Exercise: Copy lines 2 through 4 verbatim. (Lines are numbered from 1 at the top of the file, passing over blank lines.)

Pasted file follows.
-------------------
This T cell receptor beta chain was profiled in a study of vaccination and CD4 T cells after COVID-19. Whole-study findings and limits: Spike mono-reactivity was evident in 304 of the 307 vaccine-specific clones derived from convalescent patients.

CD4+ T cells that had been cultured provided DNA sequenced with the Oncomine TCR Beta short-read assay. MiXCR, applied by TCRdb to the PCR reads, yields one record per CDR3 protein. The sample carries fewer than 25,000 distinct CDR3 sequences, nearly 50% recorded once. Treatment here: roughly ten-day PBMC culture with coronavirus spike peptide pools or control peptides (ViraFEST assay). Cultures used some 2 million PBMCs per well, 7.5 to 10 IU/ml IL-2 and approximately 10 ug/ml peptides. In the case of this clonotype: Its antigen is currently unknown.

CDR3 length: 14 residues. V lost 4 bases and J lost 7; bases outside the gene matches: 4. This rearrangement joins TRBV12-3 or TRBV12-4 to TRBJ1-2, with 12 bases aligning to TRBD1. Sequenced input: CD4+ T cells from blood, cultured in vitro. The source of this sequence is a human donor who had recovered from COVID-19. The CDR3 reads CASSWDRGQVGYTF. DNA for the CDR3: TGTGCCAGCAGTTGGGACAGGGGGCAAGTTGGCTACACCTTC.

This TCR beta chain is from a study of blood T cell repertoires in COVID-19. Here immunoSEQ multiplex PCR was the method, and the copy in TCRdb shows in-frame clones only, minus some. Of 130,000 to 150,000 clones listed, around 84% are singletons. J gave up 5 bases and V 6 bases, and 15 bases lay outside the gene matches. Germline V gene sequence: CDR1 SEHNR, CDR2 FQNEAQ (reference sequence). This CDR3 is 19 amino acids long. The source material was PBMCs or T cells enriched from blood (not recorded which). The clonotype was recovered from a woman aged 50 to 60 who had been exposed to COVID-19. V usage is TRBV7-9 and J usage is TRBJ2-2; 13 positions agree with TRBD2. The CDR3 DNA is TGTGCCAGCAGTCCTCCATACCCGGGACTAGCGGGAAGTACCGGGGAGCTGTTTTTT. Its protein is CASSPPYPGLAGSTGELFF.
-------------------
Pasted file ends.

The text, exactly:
CD4+ T cells that had been cultured provided DNA sequenced with the Oncomine TCR Beta short-read assay. MiXCR, applied by TCRdb to the PCR reads, yields one record per CDR3 protein. The sample carries fewer than 25,000 distinct CDR3 sequences, nearly 50% recorded once. Treatment here: roughly ten-day PBMC culture with coronavirus spike peptide pools or control peptides (ViraFEST assay). Cultures used some 2 million PBMCs per well, 7.5 to 10 IU/ml IL-2 and approximately 10 ug/ml peptides. In the case of this clonotype: Its antigen is currently unknown.

CDR3 length: 14 residues. V lost 4 bases and J lost 7; bases outside the gene matches: 4. This rearrangement joins TRBV12-3 or TRBV12-4 to TRBJ1-2, with 12 bases aligning to TRBD1. Sequenced input: CD4+ T cells from blood, cultured in vitro. The source of this sequence is a human donor who had recovered from COVID-19. The CDR3 reads CASSWDRGQVGYTF. DNA for the CDR3: TGTGCCAGCAGTTGGGACAGGGGGCAAGTTGGCTACACCTTC.

This TCR beta chain is from a study of blood T cell repertoires in COVID-19. Here immunoSEQ multiplex PCR was the method, and the copy in TCRdb shows in-frame clones only, minus some. Of 130,000 to 150,000 clones listed, around 84% are singletons. J gave up 5 bases and V 6 bases, and 15 bases lay outside the gene matches. Germline V gene sequence: CDR1 SEHNR, CDR2 FQNEAQ (reference sequence). This CDR3 is 19 amino acids long. The source material was PBMCs or T cells enriched from blood (not recorded which). The clonotype was recovered from a woman aged 50 to 60 who had been exposed to COVID-19. V usage is TRBV7-9 and J usage is TRBJ2-2; 13 positions agree with TRBD2. The CDR3 DNA is TGTGCCAGCAGTCCTCCATACCCGGGACTAGCGGGAAGTACCGGGGAGCTGTTTTTT. Its protein is CASSPPYPGLAGSTGELFF.